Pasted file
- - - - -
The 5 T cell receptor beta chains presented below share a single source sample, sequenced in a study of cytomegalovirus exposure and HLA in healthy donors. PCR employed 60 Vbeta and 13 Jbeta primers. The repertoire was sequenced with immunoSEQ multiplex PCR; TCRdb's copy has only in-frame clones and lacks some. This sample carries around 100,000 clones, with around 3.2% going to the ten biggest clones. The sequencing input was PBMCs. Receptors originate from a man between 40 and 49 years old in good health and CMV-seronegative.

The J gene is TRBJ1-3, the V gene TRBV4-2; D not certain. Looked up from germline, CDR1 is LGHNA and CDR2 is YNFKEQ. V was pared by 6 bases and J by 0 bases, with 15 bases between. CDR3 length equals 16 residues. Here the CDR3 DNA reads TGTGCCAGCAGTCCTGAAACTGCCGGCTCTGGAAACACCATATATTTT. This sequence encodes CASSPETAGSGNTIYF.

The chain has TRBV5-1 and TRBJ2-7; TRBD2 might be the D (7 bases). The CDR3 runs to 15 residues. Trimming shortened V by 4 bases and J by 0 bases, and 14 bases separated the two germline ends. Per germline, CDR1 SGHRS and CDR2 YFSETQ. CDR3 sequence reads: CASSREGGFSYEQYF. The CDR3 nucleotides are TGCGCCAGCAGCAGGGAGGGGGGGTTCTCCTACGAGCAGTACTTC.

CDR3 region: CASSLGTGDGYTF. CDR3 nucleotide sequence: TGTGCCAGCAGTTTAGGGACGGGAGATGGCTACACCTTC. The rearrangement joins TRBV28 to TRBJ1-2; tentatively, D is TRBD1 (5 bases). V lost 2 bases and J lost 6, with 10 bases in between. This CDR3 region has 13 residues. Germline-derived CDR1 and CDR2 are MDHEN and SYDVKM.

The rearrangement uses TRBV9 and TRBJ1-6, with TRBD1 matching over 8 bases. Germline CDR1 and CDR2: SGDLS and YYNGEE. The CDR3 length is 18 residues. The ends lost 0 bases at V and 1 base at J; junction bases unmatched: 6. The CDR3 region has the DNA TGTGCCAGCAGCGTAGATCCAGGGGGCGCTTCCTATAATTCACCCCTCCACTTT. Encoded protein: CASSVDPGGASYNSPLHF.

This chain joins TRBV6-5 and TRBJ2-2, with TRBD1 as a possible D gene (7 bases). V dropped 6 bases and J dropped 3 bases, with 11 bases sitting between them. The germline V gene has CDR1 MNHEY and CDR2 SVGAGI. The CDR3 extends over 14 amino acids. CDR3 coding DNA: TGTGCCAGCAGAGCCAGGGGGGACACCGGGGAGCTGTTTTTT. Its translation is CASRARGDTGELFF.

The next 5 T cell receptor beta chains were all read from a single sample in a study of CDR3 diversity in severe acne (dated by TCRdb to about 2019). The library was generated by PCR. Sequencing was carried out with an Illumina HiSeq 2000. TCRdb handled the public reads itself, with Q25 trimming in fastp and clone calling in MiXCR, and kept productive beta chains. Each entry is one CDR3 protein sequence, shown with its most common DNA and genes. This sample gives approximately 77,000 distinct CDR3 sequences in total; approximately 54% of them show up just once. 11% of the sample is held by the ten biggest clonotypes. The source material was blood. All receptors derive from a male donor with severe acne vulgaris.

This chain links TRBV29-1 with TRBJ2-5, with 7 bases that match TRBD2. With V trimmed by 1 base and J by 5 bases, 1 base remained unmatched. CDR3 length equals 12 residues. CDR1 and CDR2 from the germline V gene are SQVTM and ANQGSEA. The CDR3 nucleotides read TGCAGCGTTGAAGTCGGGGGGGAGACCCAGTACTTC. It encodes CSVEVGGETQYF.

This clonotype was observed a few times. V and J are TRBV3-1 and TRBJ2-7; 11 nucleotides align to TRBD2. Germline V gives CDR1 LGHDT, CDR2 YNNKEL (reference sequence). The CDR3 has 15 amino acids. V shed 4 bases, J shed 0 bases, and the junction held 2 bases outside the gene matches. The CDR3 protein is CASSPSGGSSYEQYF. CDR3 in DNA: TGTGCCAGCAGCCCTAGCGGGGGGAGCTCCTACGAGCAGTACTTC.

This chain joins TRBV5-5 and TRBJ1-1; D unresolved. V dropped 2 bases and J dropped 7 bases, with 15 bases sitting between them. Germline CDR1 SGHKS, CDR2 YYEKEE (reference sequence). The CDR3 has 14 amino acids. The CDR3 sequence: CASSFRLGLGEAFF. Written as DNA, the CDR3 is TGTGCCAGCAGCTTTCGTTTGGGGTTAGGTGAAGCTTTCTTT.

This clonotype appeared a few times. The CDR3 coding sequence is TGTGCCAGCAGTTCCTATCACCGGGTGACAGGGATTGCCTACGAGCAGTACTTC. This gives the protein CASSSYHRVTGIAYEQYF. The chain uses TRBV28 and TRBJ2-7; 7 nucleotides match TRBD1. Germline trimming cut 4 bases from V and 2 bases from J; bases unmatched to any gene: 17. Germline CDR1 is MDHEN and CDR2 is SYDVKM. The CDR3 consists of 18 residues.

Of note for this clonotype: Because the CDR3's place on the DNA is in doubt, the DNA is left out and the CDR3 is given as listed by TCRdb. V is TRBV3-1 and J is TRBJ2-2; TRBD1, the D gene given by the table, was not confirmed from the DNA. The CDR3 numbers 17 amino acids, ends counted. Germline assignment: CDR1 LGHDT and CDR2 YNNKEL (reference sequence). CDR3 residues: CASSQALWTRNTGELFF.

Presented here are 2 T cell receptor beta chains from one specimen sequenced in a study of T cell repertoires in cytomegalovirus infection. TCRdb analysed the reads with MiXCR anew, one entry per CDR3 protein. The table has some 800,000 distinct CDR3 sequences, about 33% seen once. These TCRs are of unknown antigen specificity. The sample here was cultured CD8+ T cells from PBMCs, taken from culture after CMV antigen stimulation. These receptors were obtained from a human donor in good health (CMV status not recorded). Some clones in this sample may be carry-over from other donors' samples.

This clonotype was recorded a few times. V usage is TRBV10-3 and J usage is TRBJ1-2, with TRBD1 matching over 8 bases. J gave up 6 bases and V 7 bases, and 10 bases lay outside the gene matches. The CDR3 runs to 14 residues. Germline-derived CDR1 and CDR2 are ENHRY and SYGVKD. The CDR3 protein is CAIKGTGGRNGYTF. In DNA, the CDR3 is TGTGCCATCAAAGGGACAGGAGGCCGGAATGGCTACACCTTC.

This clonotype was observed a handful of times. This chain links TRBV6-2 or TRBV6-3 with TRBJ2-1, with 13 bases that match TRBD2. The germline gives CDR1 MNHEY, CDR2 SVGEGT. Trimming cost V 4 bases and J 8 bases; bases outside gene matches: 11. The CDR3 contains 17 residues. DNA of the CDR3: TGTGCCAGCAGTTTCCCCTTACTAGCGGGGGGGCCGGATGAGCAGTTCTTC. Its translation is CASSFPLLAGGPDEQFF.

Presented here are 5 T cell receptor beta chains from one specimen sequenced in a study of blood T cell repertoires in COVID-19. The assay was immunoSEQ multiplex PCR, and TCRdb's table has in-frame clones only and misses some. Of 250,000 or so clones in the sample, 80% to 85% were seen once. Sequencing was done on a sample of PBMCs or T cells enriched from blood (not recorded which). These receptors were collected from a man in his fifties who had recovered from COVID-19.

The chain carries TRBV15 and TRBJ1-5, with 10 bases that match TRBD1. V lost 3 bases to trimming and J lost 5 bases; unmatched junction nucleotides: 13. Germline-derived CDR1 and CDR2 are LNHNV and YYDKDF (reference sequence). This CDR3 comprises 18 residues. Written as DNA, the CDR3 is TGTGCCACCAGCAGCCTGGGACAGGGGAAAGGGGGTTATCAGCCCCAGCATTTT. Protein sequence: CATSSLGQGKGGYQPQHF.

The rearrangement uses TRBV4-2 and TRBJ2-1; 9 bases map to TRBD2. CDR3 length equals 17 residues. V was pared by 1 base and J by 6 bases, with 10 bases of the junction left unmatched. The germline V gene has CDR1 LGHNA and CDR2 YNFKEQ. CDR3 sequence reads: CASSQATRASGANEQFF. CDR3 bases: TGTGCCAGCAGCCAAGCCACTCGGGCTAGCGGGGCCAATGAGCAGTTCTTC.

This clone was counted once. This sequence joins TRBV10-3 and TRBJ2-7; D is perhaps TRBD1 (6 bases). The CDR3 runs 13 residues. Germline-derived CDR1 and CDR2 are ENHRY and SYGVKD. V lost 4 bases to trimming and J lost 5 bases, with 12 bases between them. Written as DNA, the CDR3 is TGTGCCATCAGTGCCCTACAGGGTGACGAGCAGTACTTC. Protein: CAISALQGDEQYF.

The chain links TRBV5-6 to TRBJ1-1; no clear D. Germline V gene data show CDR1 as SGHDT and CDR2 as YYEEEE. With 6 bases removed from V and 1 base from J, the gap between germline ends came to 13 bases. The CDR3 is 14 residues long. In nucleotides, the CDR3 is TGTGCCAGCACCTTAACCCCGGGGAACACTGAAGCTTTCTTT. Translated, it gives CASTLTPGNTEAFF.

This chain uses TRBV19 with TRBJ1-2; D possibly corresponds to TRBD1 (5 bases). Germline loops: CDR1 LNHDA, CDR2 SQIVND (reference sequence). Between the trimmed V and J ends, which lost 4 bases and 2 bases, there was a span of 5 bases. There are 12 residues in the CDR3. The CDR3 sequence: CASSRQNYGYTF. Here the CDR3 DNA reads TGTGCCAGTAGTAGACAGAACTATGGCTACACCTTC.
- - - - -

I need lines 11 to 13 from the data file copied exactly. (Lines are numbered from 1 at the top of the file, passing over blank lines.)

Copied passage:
This clonotype appeared a few times. The CDR3 coding sequence is TGTGCCAGCAGTTCCTATCACCGGGTGACAGGGATTGCCTACGAGCAGTACTTC. This gives the protein CASSSYHRVTGIAYEQYF. The chain uses TRBV28 and TRBJ2-7; 7 nucleotides match TRBD1. Germline trimming cut 4 bases from V and 2 bases from J; bases unmatched to any gene: 17. Germline CDR1 is MDHEN and CDR2 is SYDVKM. The CDR3 consists of 18 residues.

Of note for this clonotype: Because the CDR3's place on the DNA is in doubt, the DNA is left out and the CDR3 is given as listed by TCRdb. V is TRBV3-1 and J is TRBJ2-2; TRBD1, the D gene given by the table, was not confirmed from the DNA. The CDR3 numbers 17 amino acids, ends counted. Germline assignment: CDR1 LGHDT and CDR2 YNNKEL (reference sequence). CDR3 residues: CASSQALWTRNTGELFF.

Presented here are 2 T cell receptor beta chains from one specimen sequenced in a study of T cell repertoires in cytomegalovirus infection. TCRdb analysed the reads with MiXCR anew, one entry per CDR3 protein. The table has some 800,000 distinct CDR3 sequences, about 33% seen once. These TCRs are of unknown antigen specificity. The sample here was cultured CD8+ T cells from PBMCs, taken from culture after CMV antigen stimulation. These receptors were obtained from a human donor in good health (CMV status not recorded). Some clones in this sample may be carry-over from other donors' samples.